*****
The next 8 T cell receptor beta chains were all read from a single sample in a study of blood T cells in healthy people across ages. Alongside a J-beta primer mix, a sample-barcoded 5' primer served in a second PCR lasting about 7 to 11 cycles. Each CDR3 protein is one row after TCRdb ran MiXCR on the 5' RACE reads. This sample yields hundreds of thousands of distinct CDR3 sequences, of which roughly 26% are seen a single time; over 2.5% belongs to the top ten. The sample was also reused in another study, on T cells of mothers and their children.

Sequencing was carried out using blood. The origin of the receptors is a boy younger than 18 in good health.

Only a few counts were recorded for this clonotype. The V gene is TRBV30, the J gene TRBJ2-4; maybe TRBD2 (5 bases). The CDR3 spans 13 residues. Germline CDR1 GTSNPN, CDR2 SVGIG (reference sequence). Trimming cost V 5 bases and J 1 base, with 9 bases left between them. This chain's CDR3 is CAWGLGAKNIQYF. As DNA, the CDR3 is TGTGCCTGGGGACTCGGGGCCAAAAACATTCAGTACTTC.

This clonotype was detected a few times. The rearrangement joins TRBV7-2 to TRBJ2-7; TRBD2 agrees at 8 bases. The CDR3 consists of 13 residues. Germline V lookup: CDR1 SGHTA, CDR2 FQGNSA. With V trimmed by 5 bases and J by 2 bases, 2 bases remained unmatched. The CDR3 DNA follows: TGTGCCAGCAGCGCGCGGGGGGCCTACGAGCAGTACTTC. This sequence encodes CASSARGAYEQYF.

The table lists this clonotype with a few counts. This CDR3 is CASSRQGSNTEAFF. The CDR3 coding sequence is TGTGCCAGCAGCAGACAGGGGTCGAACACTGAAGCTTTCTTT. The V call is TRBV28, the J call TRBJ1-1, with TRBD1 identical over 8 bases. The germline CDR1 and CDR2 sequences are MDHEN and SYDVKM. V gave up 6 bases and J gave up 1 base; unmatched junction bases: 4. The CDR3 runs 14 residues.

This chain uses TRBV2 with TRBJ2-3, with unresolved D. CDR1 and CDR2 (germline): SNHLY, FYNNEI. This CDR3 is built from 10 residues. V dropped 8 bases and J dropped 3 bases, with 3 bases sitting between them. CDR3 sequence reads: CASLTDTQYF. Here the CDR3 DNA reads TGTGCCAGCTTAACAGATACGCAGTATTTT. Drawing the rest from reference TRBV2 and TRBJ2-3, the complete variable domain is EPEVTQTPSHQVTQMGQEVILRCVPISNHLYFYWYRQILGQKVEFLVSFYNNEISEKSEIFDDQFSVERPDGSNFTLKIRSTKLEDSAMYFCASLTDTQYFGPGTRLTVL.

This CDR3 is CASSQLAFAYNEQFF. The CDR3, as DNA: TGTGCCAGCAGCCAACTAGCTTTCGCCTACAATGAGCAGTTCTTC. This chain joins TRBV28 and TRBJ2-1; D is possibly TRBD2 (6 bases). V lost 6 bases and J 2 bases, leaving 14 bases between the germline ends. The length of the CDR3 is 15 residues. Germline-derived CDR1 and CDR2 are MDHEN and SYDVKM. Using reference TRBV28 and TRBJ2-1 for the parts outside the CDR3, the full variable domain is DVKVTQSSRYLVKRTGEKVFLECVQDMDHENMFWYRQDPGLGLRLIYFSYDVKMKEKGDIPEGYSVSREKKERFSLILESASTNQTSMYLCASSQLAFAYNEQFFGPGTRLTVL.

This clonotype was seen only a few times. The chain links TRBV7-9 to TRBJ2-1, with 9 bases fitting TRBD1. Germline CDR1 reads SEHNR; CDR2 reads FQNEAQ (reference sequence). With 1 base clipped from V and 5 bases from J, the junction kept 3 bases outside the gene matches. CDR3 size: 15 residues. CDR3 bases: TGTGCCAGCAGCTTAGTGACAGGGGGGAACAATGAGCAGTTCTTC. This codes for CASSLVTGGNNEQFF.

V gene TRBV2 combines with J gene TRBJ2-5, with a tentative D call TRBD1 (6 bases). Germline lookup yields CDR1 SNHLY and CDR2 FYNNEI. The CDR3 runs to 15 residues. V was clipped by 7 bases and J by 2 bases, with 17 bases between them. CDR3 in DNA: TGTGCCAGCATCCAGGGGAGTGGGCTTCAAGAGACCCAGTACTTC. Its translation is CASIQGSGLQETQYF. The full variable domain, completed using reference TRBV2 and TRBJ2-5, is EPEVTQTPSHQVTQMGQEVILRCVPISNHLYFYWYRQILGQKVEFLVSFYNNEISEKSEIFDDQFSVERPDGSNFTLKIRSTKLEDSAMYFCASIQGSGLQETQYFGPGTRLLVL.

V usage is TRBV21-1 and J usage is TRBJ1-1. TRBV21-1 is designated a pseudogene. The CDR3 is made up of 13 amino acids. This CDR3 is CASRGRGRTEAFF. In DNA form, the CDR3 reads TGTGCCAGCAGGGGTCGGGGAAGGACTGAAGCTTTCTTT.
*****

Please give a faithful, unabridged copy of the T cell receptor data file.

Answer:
The next 8 T cell receptor beta chains were all read from a single sample in a study of blood T cells in healthy people across ages. Alongside a J-beta primer mix, a sample-barcoded 5' primer served in a second PCR lasting about 7 to 11 cycles. Each CDR3 protein is one row after TCRdb ran MiXCR on the 5' RACE reads. This sample yields hundreds of thousands of distinct CDR3 sequences, of which roughly 26% are seen a single time; over 2.5% belongs to the top ten. The sample was also reused in another study, on T cells of mothers and their children.

Sequencing was carried out using blood. The origin of the receptors is a boy younger than 18 in good health.

Only a few counts were recorded for this clonotype. The V gene is TRBV30, the J gene TRBJ2-4; maybe TRBD2 (5 bases). The CDR3 spans 13 residues. Germline CDR1 GTSNPN, CDR2 SVGIG (reference sequence). Trimming cost V 5 bases and J 1 base, with 9 bases left between them. This chain's CDR3 is CAWGLGAKNIQYF. As DNA, the CDR3 is TGTGCCTGGGGACTCGGGGCCAAAAACATTCAGTACTTC.

This clonotype was detected a few times. The rearrangement joins TRBV7-2 to TRBJ2-7; TRBD2 agrees at 8 bases. The CDR3 consists of 13 residues. Germline V lookup: CDR1 SGHTA, CDR2 FQGNSA. With V trimmed by 5 bases and J by 2 bases, 2 bases remained unmatched. The CDR3 DNA follows: TGTGCCAGCAGCGCGCGGGGGGCCTACGAGCAGTACTTC. This sequence encodes CASSARGAYEQYF.

The table lists this clonotype with a few counts. This CDR3 is CASSRQGSNTEAFF. The CDR3 coding sequence is TGTGCCAGCAGCAGACAGGGGTCGAACACTGAAGCTTTCTTT. The V call is TRBV28, the J call TRBJ1-1, with TRBD1 identical over 8 bases. The germline CDR1 and CDR2 sequences are MDHEN and SYDVKM. V gave up 6 bases and J gave up 1 base; unmatched junction bases: 4. The CDR3 runs 14 residues.

This chain uses TRBV2 with TRBJ2-3, with unresolved D. CDR1 and CDR2 (germline): SNHLY, FYNNEI. This CDR3 is built from 10 residues. V dropped 8 bases and J dropped 3 bases, with 3 bases sitting between them. CDR3 sequence reads: CASLTDTQYF. Here the CDR3 DNA reads TGTGCCAGCTTAACAGATACGCAGTATTTT. Drawing the rest from reference TRBV2 and TRBJ2-3, the complete variable domain is EPEVTQTPSHQVTQMGQEVILRCVPISNHLYFYWYRQILGQKVEFLVSFYNNEISEKSEIFDDQFSVERPDGSNFTLKIRSTKLEDSAMYFCASLTDTQYFGPGTRLTVL.

This CDR3 is CASSQLAFAYNEQFF. The CDR3, as DNA: TGTGCCAGCAGCCAACTAGCTTTCGCCTACAATGAGCAGTTCTTC. This chain joins TRBV28 and TRBJ2-1; D is possibly TRBD2 (6 bases). V lost 6 bases and J 2 bases, leaving 14 bases between the germline ends. The length of the CDR3 is 15 residues. Germline-derived CDR1 and CDR2 are MDHEN and SYDVKM. Using reference TRBV28 and TRBJ2-1 for the parts outside the CDR3, the full variable domain is DVKVTQSSRYLVKRTGEKVFLECVQDMDHENMFWYRQDPGLGLRLIYFSYDVKMKEKGDIPEGYSVSREKKERFSLILESASTNQTSMYLCASSQLAFAYNEQFFGPGTRLTVL.

This clonotype was seen only a few times. The chain links TRBV7-9 to TRBJ2-1, with 9 bases fitting TRBD1. Germline CDR1 reads SEHNR; CDR2 reads FQNEAQ (reference sequence). With 1 base clipped from V and 5 bases from J, the junction kept 3 bases outside the gene matches. CDR3 size: 15 residues. CDR3 bases: TGTGCCAGCAGCTTAGTGACAGGGGGGAACAATGAGCAGTTCTTC. This codes for CASSLVTGGNNEQFF.

V gene TRBV2 combines with J gene TRBJ2-5, with a tentative D call TRBD1 (6 bases). Germline lookup yields CDR1 SNHLY and CDR2 FYNNEI. The CDR3 runs to 15 residues. V was clipped by 7 bases and J by 2 bases, with 17 bases between them. CDR3 in DNA: TGTGCCAGCATCCAGGGGAGTGGGCTTCAAGAGACCCAGTACTTC. Its translation is CASIQGSGLQETQYF. The full variable domain, completed using reference TRBV2 and TRBJ2-5, is EPEVTQTPSHQVTQMGQEVILRCVPISNHLYFYWYRQILGQKVEFLVSFYNNEISEKSEIFDDQFSVERPDGSNFTLKIRSTKLEDSAMYFCASIQGSGLQETQYFGPGTRLLVL.

V usage is TRBV21-1 and J usage is TRBJ1-1. TRBV21-1 is designated a pseudogene. The CDR3 is made up of 13 amino acids. This CDR3 is CASRGRGRTEAFF. In DNA form, the CDR3 reads TGTGCCAGCAGGGGTCGGGGAAGGACTGAAGCTTTCTTT.